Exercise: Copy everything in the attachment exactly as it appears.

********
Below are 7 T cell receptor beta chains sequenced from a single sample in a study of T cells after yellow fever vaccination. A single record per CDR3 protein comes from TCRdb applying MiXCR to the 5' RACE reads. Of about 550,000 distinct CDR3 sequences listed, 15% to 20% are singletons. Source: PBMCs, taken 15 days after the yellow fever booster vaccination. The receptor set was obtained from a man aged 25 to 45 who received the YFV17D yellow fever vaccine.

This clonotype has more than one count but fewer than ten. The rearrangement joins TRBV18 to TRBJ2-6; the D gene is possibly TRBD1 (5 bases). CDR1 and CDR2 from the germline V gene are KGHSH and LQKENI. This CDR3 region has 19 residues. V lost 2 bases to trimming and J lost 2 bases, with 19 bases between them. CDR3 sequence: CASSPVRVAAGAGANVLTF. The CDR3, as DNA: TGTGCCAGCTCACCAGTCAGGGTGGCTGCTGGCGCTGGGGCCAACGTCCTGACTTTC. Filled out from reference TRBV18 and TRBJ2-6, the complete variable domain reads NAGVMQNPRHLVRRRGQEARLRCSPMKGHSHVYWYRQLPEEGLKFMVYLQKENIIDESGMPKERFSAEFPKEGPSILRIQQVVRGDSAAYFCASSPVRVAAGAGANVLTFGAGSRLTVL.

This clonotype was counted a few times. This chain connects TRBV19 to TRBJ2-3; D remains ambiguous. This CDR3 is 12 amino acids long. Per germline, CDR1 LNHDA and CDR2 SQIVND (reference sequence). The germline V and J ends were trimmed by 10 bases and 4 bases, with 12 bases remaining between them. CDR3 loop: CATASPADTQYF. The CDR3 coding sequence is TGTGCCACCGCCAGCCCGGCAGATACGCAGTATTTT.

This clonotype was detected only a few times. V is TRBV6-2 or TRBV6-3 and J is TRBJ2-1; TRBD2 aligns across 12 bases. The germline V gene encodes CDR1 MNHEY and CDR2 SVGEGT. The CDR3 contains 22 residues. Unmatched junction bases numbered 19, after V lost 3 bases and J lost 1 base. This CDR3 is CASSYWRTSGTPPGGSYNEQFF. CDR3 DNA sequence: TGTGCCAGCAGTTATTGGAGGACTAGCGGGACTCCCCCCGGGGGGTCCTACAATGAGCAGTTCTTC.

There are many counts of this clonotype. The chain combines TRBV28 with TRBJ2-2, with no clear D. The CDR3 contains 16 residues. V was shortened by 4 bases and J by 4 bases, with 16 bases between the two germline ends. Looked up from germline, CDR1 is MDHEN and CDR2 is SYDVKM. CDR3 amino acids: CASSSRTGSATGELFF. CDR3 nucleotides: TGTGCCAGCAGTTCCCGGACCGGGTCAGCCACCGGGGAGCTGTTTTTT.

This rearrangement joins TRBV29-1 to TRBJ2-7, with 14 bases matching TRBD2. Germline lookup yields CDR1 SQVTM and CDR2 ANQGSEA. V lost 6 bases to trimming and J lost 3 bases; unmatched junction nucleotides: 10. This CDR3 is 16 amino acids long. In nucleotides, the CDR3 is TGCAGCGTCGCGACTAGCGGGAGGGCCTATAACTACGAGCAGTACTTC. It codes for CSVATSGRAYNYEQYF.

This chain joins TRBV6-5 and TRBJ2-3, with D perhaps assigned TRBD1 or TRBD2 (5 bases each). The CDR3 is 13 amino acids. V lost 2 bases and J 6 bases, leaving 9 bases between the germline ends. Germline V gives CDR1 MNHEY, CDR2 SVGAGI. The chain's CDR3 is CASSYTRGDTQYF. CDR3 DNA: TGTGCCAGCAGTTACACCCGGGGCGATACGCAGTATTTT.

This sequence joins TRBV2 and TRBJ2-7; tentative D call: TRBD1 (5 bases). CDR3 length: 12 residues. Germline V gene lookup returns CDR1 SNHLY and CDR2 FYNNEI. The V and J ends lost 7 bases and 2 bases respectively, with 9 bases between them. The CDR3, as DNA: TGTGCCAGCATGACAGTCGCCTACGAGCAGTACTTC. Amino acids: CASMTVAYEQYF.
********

Below are 7 T cell receptor beta chains sequenced from a single sample in a study of T cells after yellow fever vaccination. A single record per CDR3 protein comes from TCRdb applying MiXCR to the 5' RACE reads. Of about 550,000 distinct CDR3 sequences listed, 15% to 20% are singletons. Source: PBMCs, taken 15 days after the yellow fever booster vaccination. The receptor set was obtained from a man aged 25 to 45 who received the YFV17D yellow fever vaccine.

This clonotype has more than one count but fewer than ten. The rearrangement joins TRBV18 to TRBJ2-6; the D gene is possibly TRBD1 (5 bases). CDR1 and CDR2 from the germline V gene are KGHSH and LQKENI. This CDR3 region has 19 residues. V lost 2 bases to trimming and J lost 2 bases, with 19 bases between them. CDR3 sequence: CASSPVRVAAGAGANVLTF. The CDR3, as DNA: TGTGCCAGCTCACCAGTCAGGGTGGCTGCTGGCGCTGGGGCCAACGTCCTGACTTTC. Filled out from reference TRBV18 and TRBJ2-6, the complete variable domain reads NAGVMQNPRHLVRRRGQEARLRCSPMKGHSHVYWYRQLPEEGLKFMVYLQKENIIDESGMPKERFSAEFPKEGPSILRIQQVVRGDSAAYFCASSPVRVAAGAGANVLTFGAGSRLTVL.

This clonotype was counted a few times. This chain connects TRBV19 to TRBJ2-3; D remains ambiguous. This CDR3 is 12 amino acids long. Per germline, CDR1 LNHDA and CDR2 SQIVND (reference sequence). The germline V and J ends were trimmed by 10 bases and 4 bases, with 12 bases remaining between them. CDR3 loop: CATASPADTQYF. The CDR3 coding sequence is TGTGCCACCGCCAGCCCGGCAGATACGCAGTATTTT.

This clonotype was detected only a few times. V is TRBV6-2 or TRBV6-3 and J is TRBJ2-1; TRBD2 aligns across 12 bases. The germline V gene encodes CDR1 MNHEY and CDR2 SVGEGT. The CDR3 contains 22 residues. Unmatched junction bases numbered 19, after V lost 3 bases and J lost 1 base. This CDR3 is CASSYWRTSGTPPGGSYNEQFF. CDR3 DNA sequence: TGTGCCAGCAGTTATTGGAGGACTAGCGGGACTCCCCCCGGGGGGTCCTACAATGAGCAGTTCTTC.

There are many counts of this clonotype. The chain combines TRBV28 with TRBJ2-2, with no clear D. The CDR3 contains 16 residues. V was shortened by 4 bases and J by 4 bases, with 16 bases between the two germline ends. Looked up from germline, CDR1 is MDHEN and CDR2 is SYDVKM. CDR3 amino acids: CASSSRTGSATGELFF. CDR3 nucleotides: TGTGCCAGCAGTTCCCGGACCGGGTCAGCCACCGGGGAGCTGTTTTTT.

This rearrangement joins TRBV29-1 to TRBJ2-7, with 14 bases matching TRBD2. Germline lookup yields CDR1 SQVTM and CDR2 ANQGSEA. V lost 6 bases to trimming and J lost 3 bases; unmatched junction nucleotides: 10. This CDR3 is 16 amino acids long. In nucleotides, the CDR3 is TGCAGCGTCGCGACTAGCGGGAGGGCCTATAACTACGAGCAGTACTTC. It codes for CSVATSGRAYNYEQYF.

This chain joins TRBV6-5 and TRBJ2-3, with D perhaps assigned TRBD1 or TRBD2 (5 bases each). The CDR3 is 13 amino acids. V lost 2 bases and J 6 bases, leaving 9 bases between the germline ends. Germline V gives CDR1 MNHEY, CDR2 SVGAGI. The chain's CDR3 is CASSYTRGDTQYF. CDR3 DNA: TGTGCCAGCAGTTACACCCGGGGCGATACGCAGTATTTT.

This sequence joins TRBV2 and TRBJ2-7; tentative D call: TRBD1 (5 bases). CDR3 length: 12 residues. Germline V gene lookup returns CDR1 SNHLY and CDR2 FYNNEI. The V and J ends lost 7 bases and 2 bases respectively, with 9 bases between them. The CDR3, as DNA: TGTGCCAGCATGACAGTCGCCTACGAGCAGTACTTC. Amino acids: CASMTVAYEQYF.